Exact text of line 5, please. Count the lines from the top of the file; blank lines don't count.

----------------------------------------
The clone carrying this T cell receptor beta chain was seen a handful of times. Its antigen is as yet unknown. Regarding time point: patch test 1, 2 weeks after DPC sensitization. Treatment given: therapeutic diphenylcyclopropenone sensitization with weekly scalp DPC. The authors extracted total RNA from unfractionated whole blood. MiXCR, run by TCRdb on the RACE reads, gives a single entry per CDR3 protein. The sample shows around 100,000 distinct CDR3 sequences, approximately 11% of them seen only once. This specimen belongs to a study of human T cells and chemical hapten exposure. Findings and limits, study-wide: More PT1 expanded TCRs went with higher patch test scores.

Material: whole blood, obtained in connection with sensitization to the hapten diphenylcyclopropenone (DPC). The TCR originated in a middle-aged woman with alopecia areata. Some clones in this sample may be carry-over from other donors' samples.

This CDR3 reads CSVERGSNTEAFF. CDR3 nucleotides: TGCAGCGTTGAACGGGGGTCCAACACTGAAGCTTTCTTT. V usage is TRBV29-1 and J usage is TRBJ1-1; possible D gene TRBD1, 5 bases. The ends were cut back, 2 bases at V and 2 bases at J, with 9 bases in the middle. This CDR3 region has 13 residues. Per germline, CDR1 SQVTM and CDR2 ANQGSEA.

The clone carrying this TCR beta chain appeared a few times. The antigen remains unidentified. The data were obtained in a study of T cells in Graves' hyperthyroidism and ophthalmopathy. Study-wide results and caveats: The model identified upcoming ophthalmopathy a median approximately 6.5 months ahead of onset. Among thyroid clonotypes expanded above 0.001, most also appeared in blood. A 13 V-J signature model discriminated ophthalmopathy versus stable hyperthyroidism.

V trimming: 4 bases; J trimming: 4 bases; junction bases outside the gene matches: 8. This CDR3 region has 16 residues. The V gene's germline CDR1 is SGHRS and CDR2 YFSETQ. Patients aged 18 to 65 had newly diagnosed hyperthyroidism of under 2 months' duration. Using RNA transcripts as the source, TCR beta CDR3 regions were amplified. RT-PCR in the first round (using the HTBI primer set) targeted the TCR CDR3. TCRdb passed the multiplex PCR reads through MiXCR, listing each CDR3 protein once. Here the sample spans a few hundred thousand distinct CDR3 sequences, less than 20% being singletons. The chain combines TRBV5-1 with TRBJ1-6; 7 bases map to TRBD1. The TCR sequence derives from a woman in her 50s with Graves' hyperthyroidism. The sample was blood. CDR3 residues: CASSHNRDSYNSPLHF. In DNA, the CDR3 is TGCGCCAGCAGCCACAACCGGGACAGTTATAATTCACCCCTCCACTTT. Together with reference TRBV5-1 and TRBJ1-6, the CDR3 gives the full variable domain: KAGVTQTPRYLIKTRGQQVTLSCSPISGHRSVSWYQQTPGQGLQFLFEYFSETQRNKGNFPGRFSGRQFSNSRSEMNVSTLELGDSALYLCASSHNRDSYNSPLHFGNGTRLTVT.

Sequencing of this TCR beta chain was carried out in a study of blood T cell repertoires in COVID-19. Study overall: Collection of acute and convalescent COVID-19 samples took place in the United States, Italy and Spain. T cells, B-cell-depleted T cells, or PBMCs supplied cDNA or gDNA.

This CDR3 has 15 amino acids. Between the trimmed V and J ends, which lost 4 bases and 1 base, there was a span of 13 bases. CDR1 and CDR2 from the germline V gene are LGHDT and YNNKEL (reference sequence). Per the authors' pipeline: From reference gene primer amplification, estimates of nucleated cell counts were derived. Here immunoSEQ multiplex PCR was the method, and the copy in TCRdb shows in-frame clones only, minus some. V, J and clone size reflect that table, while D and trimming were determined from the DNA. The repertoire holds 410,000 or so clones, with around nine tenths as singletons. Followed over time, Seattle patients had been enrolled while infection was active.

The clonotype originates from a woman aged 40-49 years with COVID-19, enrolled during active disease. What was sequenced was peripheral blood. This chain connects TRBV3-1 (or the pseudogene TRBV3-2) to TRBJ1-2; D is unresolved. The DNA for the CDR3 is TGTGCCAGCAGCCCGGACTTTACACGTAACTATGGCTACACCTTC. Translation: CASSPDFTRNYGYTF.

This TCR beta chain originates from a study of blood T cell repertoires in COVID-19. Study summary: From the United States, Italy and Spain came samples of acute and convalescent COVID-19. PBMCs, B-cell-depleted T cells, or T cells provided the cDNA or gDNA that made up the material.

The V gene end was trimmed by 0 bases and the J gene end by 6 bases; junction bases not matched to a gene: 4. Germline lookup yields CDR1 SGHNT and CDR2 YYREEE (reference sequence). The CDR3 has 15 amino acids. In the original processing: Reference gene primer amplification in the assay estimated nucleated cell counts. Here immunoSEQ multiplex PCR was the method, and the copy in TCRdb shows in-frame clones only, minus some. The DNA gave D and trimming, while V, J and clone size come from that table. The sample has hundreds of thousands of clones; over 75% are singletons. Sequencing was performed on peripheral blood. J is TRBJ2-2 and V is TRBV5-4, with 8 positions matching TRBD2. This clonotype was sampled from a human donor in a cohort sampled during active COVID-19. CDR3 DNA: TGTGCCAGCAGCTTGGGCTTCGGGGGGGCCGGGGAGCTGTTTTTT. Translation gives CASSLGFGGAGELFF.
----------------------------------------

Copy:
V trimming: 4 bases; J trimming: 4 bases; junction bases outside the gene matches: 8. This CDR3 region has 16 residues. The V gene's germline CDR1 is SGHRS and CDR2 YFSETQ. Patients aged 18 to 65 had newly diagnosed hyperthyroidism of under 2 months' duration. Using RNA transcripts as the source, TCR beta CDR3 regions were amplified. RT-PCR in the first round (using the HTBI primer set) targeted the TCR CDR3. TCRdb passed the multiplex PCR reads through MiXCR, listing each CDR3 protein once. Here the sample spans a few hundred thousand distinct CDR3 sequences, less than 20% being singletons. The chain combines TRBV5-1 with TRBJ1-6; 7 bases map to TRBD1. The TCR sequence derives from a woman in her 50s with Graves' hyperthyroidism. The sample was blood. CDR3 residues: CASSHNRDSYNSPLHF. In DNA, the CDR3 is TGCGCCAGCAGCCACAACCGGGACAGTTATAATTCACCCCTCCACTTT. Together with reference TRBV5-1 and TRBJ1-6, the CDR3 gives the full variable domain: KAGVTQTPRYLIKTRGQQVTLSCSPISGHRSVSWYQQTPGQGLQFLFEYFSETQRNKGNFPGRFSGRQFSNSRSEMNVSTLELGDSALYLCASSHNRDSYNSPLHFGNGTRLTVT.